Abbott’s balancing act: keeping the compensation while axing the carbon tax

In his budget reply speech, Tony Abbott made the unpredicted announcement that he would maintain carbon tax compensation but still abolish the tax. AAP/Alan Porritt

In his federal budget reply speech, opposition leader Tony Abbott announced that a putative coalition government would maintain the revised tax-free threshold and other associated carbon tax compensation measures while still scrapping the tax itself.

Abbott told parliament that keeping the compensation would ease the pressure on Australian families.

“The carbon tax will go but no-one’s personal tax will go up and no-one’s fortnightly pension or benefit will go down,” he said.

The coalition has previously said the compensation would not be needed when the carbon tax was repealed, although it had promised that there would be some alternative tax and welfare assistance.

The Conversation spoke with Associate Professor at ANU’s College of Law and Acting Director of the ANU Centre for Climate Law and Policy, Andrew Macintosh, about the political implications and ideological background behind Abbott’s changing position on the compensation measures.


Why has Tony Abbott decided to maintain the compensation but axe the actual tax? Are there political motivations?

There’s the straight politics of wanting to retain popular tax cuts and pension and family tax increases. No politician in an election year ever wants to effectively impose taxes or to raise taxes or to cut benefits. That’s the most obvious explanation. The other explanation is that raising the tax-free threshold is good policy, so I would imagine it would be a combination of both.

So you think it’s more of a vote winner than ideologically driven?

I couldn’t say which one is the primary driver, but certainly both are in play and as I said, no politician wants to raise taxes in an election year.

Do you think it’s economically viable or feasible?

Yes, there’s no doubt that a government has the capacity to have a higher tax-free threshold and to retain the associated benefits of pension increases and family tax benefits. But in order to pay for that they have to make cuts elsewhere, unless they want to run ongoing deficits. At the moment we’re still waiting for the details on exactly where the coalition intends to make those cuts.

Do you think it is a wider strategy by Abbott to make himself seem more constructive in terms of policy, as opposed to the negative light that the Labor party has painted him in?

Definitely, it would be partly a defensive measure. If Abbott decided to get rid of those tax changes and family and pension benefit increases then the current government would have used that as part of a strategy to paint Abbott into a corner, and to accuse him of raising taxes - which is against the ethos of the Liberal-National coalition. So I’m sure that played a part in their decision.

Do you think it will be successful with the voters?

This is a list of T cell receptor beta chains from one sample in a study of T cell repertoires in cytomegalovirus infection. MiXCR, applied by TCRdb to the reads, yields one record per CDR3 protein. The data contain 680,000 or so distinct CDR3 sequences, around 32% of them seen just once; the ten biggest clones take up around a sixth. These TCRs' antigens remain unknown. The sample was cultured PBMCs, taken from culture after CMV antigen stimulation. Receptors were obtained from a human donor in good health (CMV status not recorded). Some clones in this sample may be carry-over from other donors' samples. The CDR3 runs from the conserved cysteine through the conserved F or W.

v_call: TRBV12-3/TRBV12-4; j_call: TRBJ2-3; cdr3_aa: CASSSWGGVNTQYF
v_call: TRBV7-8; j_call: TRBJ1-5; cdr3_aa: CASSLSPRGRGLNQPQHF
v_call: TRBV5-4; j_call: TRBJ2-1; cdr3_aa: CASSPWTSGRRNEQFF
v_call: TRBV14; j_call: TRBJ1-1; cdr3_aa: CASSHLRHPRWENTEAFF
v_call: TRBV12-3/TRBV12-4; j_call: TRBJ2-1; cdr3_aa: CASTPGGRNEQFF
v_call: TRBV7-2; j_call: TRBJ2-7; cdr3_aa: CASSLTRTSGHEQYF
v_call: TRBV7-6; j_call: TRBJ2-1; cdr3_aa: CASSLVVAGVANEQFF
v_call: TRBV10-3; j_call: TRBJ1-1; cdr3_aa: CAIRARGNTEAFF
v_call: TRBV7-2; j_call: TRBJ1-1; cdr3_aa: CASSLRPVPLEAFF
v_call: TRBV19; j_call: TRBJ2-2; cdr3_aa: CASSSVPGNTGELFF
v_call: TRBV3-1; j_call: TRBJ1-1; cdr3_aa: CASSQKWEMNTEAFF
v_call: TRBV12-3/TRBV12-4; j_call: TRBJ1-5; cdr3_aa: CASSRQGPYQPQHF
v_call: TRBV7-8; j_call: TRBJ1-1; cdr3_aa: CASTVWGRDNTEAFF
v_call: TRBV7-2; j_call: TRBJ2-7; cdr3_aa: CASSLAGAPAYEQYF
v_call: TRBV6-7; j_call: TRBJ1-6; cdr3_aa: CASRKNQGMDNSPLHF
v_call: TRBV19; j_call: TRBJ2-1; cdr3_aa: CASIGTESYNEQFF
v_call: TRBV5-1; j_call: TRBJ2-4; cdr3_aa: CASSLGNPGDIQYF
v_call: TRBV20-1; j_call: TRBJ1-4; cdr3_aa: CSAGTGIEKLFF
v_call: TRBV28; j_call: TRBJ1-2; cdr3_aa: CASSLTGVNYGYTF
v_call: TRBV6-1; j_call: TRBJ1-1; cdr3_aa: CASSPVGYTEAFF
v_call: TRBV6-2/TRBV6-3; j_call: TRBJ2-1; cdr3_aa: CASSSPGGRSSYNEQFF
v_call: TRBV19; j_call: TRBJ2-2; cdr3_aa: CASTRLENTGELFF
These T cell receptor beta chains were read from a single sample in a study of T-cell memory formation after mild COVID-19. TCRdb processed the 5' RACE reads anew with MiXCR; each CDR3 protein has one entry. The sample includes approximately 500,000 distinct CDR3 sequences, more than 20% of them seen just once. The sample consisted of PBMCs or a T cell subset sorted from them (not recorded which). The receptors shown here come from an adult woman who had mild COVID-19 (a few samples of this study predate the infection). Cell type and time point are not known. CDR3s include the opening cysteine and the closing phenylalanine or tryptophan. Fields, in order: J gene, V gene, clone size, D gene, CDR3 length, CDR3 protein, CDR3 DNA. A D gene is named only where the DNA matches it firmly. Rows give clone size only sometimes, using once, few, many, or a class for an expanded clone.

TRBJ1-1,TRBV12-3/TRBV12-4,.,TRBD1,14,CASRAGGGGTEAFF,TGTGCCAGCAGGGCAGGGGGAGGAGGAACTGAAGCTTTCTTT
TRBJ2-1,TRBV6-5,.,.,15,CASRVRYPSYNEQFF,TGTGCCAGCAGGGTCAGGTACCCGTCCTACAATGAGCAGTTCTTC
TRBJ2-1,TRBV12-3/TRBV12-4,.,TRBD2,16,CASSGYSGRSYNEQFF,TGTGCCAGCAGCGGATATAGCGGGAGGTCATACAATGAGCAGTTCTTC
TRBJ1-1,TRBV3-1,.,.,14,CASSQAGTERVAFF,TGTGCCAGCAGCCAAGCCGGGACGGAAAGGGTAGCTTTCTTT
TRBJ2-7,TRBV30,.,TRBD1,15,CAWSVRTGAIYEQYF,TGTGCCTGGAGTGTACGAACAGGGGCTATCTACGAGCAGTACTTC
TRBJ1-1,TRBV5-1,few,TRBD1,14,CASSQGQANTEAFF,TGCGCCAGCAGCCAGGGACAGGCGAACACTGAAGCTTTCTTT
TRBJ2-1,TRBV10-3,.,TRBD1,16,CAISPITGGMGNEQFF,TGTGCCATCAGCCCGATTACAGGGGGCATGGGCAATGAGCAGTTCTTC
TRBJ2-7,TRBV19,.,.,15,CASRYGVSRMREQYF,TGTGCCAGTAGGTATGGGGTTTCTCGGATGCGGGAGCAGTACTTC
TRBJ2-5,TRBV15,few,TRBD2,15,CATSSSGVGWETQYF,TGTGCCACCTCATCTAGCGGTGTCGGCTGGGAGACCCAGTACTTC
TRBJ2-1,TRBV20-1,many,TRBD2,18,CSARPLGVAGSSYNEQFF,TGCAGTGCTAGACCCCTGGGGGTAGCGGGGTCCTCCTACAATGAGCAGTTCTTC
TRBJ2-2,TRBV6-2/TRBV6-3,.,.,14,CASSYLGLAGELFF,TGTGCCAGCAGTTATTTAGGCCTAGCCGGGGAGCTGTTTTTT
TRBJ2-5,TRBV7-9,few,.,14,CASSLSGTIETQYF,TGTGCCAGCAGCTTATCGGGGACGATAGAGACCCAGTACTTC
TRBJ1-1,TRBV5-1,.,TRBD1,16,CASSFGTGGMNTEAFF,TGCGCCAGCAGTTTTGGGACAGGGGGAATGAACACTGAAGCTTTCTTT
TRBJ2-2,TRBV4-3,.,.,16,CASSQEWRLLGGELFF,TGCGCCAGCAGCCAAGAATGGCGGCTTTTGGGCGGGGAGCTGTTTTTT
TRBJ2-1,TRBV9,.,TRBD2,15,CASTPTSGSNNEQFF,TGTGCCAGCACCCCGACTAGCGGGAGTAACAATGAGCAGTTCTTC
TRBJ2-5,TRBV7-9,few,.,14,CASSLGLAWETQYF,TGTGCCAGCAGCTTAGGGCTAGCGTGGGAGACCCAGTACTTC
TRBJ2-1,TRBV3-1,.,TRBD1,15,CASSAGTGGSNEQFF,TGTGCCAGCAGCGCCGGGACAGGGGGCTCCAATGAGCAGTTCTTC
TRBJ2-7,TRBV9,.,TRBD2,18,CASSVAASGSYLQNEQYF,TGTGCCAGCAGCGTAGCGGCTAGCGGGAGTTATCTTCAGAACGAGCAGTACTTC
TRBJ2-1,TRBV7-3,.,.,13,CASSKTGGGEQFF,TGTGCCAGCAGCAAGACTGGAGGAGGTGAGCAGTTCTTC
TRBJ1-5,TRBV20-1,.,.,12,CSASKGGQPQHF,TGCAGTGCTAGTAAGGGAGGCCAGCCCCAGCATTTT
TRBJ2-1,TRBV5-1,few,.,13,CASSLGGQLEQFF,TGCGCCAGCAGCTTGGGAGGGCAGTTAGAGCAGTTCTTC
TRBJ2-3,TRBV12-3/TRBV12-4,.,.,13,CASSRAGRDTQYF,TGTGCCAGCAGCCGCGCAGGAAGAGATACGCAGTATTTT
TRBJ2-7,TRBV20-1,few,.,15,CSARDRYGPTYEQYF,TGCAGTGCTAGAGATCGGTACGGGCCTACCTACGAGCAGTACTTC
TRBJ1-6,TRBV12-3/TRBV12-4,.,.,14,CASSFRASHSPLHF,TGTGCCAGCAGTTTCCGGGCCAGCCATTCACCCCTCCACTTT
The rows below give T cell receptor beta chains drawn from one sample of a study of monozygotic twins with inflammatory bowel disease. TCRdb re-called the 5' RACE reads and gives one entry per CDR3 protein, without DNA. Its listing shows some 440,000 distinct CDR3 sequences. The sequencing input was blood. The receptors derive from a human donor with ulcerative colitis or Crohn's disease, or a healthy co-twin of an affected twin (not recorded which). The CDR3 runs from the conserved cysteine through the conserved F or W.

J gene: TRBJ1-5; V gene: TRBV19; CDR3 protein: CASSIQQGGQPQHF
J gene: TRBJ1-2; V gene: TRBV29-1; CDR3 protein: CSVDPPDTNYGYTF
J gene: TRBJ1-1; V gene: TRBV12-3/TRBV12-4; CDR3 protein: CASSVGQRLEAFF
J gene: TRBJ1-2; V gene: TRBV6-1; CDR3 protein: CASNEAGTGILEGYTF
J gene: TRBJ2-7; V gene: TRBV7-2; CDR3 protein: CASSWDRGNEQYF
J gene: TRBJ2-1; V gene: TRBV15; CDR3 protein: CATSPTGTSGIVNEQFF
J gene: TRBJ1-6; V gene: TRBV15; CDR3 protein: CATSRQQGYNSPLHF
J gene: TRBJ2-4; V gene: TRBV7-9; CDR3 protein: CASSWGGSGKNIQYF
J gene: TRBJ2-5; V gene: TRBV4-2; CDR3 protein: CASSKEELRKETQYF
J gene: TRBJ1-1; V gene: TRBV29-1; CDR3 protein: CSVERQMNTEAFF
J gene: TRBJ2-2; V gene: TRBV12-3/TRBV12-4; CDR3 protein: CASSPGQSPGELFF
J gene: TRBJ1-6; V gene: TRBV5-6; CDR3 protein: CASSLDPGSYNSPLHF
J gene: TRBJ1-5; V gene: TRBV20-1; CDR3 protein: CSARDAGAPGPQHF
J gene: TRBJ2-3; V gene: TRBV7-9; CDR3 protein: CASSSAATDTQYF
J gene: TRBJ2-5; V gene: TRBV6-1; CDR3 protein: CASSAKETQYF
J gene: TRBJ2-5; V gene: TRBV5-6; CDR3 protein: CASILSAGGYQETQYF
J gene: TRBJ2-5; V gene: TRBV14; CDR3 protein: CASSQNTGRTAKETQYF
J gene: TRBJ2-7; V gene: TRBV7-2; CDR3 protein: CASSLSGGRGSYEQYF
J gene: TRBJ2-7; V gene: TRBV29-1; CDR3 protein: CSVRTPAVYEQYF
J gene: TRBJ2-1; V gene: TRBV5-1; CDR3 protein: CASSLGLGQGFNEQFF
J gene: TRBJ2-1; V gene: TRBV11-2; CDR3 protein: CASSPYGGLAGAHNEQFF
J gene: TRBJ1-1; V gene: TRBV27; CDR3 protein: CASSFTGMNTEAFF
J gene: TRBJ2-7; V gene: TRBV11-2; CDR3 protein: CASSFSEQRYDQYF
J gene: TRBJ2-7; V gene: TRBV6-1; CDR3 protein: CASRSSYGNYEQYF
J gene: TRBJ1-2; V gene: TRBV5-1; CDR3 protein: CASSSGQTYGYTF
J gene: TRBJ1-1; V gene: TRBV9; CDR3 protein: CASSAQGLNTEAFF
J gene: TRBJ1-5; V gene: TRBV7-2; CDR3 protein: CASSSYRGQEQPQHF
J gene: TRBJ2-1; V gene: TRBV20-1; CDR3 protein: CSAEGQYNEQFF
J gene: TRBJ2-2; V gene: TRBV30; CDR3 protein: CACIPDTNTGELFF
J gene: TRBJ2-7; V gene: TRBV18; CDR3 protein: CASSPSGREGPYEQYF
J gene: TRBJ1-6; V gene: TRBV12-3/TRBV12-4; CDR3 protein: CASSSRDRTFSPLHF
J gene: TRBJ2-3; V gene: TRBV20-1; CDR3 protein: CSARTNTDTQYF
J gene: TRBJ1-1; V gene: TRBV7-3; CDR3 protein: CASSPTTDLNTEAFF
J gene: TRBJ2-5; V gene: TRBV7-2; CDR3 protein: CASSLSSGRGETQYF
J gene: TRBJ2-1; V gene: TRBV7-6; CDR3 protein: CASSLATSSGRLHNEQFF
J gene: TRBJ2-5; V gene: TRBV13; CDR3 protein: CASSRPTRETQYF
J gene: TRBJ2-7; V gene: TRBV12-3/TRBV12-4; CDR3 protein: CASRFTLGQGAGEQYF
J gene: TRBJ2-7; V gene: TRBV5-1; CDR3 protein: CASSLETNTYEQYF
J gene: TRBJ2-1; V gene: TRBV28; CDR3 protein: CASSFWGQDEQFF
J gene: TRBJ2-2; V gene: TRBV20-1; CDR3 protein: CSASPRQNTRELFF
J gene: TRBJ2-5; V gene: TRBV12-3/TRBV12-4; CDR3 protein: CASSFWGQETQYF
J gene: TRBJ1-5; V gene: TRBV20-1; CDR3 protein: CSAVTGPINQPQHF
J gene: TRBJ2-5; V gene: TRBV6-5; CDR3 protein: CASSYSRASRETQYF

I don’t know if it is going to be the one thing that is going to get the coalition over the line, but at the moment they’ve got a lot of fat between them and losing this election. The Labor party’s primary vote is now in the low-30s and it could even dip below that, so I don’t know if it is going to change anything.

But certainly, as I said before, the coalition will be playing a safety-first strategy in the lead up to the election and this is just one of those things where they have obviously said: “it’s better for us to retain these because they’re popular, they’re also arguably good policies, particularly retaining the tax-free threshold, so we’re going to retain them and make tax cuts elsewhere”.

Where else do you think they’ll make those cuts?

Not sure. That’s one of those things that’s very much up to them. There are all sorts of places where you can make cuts, you know, some of them, people like me will agree with, others won’t agree with them. There’s things like superannuation that could be overhauled, there’s changes in company taxes, there’s a large number of family tax benefits that someone like me would like to see radically overhauled.

But it will very much depend on whether they think, firstly, where they want them to occur from an ideological and policy perspective and then, secondly, what is best for them from a political perspective.

Which would be the more effective approach? Could they win the election maintaining an ideological line, or should they simply stick with what plays well with the public?

It depends on the ideological line. There’s divisions in the Liberal party and the National party, as there are in all political parties, so you have to work out which ideology is dominant. If it is a neo-liberal ideology then that leads to one set of circumstances and if it’s more a modern conservative position then that leads to a completely different set of tax cuts.

Which one do you think is more relevant in the modern context?

A sort of compromised, conservative position is dominant: it was certainly dominant throughout the Howard era. You saw a lot of the family tax benefits and tax cuts that the coalition introduced during the Howard era and a lot of them were certainly nothing like what an economic rationalist or a neo-liberal position would dictate. And I don’t see a lot of evidence of a strict adherence to neo-liberal concepts out of the opposition: certainly not for the last couple of years.

So I would suggest it is going to be more of a compromised conservative position that is driven by politics. That’s the nature of politics I suppose. If you want to be a politician, you have to allow your ideology to give ground to political factors.